No cabinet, click here for a side view. UTL Model E. This scope was used as a training project for students enrolled in the United Television Laboratories School.

By the 's they were gone. The cabinet is home made, it uses a 2" 2AP1 CRT, has vertical and horizontal amplifiers, and linear sweep generator. Uses a 1" CRT, probably dates from the 30's. Direct connection to the deflection plates, probably used in a HAM shack as modulation monitor. Well constructed cabinet made up of 7 pieces all screwed together. Circuitry very similar to the National CRM above.

It is very crudely built as can be seen in the photograph below. It is a true scope as it has a tube to generate the linear sweep. Supreme Model Typical of early Supreme equipment, this is housed in a dovetailed, quartersawn oak cabinet.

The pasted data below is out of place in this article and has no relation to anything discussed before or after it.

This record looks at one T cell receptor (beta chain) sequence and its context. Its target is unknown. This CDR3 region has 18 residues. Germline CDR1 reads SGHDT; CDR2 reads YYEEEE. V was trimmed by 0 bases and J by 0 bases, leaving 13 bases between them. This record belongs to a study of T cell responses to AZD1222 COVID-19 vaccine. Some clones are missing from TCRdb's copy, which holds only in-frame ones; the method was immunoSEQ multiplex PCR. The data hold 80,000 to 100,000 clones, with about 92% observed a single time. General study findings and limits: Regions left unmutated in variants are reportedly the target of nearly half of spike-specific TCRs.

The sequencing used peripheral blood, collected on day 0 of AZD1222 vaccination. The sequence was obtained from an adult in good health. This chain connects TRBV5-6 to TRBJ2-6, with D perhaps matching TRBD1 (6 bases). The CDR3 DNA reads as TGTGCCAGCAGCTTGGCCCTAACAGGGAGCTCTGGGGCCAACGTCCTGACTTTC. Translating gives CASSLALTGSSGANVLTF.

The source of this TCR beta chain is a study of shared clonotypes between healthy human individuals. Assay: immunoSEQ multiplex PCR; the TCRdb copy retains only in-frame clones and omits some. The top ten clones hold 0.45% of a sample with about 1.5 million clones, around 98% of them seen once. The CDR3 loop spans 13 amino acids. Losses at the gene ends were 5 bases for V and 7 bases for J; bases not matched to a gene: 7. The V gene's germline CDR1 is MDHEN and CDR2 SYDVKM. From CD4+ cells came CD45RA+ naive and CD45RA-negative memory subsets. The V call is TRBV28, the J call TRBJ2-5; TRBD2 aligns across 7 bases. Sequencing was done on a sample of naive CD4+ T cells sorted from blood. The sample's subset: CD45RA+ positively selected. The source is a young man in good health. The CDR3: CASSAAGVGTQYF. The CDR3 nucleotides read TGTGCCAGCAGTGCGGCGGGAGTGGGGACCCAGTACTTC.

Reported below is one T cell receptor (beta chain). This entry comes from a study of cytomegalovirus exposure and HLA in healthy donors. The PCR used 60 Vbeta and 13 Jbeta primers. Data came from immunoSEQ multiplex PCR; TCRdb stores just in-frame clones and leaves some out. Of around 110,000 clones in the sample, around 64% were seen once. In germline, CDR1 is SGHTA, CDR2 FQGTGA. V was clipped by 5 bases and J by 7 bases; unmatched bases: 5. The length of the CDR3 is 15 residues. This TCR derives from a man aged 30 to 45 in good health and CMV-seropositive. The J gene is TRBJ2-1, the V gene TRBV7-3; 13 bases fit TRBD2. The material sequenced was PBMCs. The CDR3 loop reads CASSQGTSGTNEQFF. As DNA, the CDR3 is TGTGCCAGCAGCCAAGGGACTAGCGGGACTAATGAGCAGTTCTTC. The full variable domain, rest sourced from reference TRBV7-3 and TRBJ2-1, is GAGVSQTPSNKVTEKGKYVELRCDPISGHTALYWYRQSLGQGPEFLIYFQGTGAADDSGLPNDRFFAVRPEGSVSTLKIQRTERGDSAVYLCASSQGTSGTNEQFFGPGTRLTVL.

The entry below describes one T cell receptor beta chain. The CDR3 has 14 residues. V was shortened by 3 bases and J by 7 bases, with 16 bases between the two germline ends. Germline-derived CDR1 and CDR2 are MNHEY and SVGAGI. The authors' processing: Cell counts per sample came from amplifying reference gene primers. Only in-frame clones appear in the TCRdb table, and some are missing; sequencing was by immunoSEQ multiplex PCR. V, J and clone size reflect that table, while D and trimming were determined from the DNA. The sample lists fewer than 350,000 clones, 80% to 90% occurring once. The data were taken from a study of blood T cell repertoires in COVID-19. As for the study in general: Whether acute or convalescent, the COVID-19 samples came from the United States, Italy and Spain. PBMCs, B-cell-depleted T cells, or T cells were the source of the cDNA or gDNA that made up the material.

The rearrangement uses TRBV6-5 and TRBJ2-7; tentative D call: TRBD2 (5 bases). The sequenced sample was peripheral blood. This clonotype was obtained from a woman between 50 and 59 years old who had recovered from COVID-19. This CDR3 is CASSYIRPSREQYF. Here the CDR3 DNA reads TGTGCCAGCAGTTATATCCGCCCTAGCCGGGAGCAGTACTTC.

Very primitive set, has only 2 tubes, besides the CRT. A 5T4 rectifier and a 6J7 vertical amplifier. Sweep is either external or internal 60cycle Supreme Model This updated model has vertical and horizontal amplifiers, and a real horizontal sweep generated by a tube. Uses a 3" CRT for display. Typical of early Supreme equipment, this is housed in a dovetailed, quartersawn oak cabinet, brushed brass art-deco front panel and a highly nickel plated chassis shown below.

This early version dates from around Uses a 3" CRT. Supreme Model A. A later version of the Model line of scopes, electrically it is identical to the earlier versions. This model has a metal cabinet and the chassis is painted wrinkle black. This device was called a "Complete Dynamic Analyzer", it consisted of a oscillograph, vacuum tube voltmeter, dynamic signal tracer, multimeter, and a wave meter all in one 35 lb.